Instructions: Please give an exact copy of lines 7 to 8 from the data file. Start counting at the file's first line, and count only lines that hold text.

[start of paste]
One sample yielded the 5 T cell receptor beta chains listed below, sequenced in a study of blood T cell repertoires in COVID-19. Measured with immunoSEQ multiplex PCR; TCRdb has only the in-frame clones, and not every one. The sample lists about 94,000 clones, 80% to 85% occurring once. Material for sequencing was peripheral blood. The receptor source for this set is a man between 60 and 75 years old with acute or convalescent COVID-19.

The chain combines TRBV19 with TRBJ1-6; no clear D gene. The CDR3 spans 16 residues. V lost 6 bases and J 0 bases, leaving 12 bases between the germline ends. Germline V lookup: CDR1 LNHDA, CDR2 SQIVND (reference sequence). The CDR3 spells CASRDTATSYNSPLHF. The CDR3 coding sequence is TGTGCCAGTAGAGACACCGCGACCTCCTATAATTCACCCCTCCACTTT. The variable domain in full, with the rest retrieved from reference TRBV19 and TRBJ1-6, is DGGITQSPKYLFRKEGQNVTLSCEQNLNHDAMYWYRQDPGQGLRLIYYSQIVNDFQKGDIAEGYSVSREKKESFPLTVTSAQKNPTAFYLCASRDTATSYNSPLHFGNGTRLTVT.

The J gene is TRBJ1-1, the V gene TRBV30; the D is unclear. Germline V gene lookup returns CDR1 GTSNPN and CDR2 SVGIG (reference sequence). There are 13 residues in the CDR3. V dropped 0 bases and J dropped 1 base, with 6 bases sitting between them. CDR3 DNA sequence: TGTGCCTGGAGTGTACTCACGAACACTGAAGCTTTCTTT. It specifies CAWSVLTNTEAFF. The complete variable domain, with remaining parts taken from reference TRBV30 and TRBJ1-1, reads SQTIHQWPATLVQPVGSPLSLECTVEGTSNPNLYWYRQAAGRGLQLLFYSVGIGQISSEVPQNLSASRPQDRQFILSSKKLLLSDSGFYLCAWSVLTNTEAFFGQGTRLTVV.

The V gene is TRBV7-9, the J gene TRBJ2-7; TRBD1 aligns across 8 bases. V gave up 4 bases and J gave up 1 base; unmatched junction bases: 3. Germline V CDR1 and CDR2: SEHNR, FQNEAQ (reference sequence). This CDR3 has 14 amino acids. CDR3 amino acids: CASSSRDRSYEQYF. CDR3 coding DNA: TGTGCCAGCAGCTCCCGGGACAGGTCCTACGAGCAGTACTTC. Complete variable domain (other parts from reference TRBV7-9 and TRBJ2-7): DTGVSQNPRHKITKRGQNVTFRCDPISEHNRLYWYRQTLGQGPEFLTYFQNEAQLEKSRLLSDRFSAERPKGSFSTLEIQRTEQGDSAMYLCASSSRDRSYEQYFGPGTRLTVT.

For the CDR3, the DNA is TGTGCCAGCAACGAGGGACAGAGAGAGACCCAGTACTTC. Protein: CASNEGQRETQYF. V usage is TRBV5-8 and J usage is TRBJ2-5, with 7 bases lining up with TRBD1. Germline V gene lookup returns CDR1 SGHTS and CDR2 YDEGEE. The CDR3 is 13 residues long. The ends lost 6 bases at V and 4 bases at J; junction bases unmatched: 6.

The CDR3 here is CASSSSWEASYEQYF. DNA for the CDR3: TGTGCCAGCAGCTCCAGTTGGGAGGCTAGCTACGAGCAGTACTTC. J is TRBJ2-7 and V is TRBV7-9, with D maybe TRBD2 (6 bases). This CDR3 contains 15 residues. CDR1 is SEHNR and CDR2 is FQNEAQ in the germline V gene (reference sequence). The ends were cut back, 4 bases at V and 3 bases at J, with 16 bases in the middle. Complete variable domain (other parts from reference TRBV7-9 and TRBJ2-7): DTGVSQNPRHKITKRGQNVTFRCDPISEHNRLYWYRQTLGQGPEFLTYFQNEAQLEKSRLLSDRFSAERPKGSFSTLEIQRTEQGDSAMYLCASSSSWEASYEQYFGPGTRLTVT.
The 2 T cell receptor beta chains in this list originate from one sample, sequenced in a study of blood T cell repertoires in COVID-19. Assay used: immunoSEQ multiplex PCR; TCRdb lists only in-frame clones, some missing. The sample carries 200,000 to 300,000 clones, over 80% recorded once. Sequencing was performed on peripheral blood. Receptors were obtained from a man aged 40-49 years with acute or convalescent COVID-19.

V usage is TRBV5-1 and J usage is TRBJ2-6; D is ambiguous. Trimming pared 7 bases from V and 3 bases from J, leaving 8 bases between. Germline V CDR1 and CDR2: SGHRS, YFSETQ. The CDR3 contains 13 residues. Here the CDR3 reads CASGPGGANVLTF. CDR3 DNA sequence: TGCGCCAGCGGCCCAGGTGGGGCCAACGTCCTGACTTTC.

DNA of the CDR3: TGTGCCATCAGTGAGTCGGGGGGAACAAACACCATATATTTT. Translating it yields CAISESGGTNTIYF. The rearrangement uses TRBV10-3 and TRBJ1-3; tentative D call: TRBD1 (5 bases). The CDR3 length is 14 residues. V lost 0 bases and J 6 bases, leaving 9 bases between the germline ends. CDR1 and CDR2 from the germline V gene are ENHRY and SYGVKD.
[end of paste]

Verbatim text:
The 2 T cell receptor beta chains in this list originate from one sample, sequenced in a study of blood T cell repertoires in COVID-19. Assay used: immunoSEQ multiplex PCR; TCRdb lists only in-frame clones, some missing. The sample carries 200,000 to 300,000 clones, over 80% recorded once. Sequencing was performed on peripheral blood. Receptors were obtained from a man aged 40-49 years with acute or convalescent COVID-19.

V usage is TRBV5-1 and J usage is TRBJ2-6; D is ambiguous. Trimming pared 7 bases from V and 3 bases from J, leaving 8 bases between. Germline V CDR1 and CDR2: SGHRS, YFSETQ. The CDR3 contains 13 residues. Here the CDR3 reads CASGPGGANVLTF. CDR3 DNA sequence: TGCGCCAGCGGCCCAGGTGGGGCCAACGTCCTGACTTTC.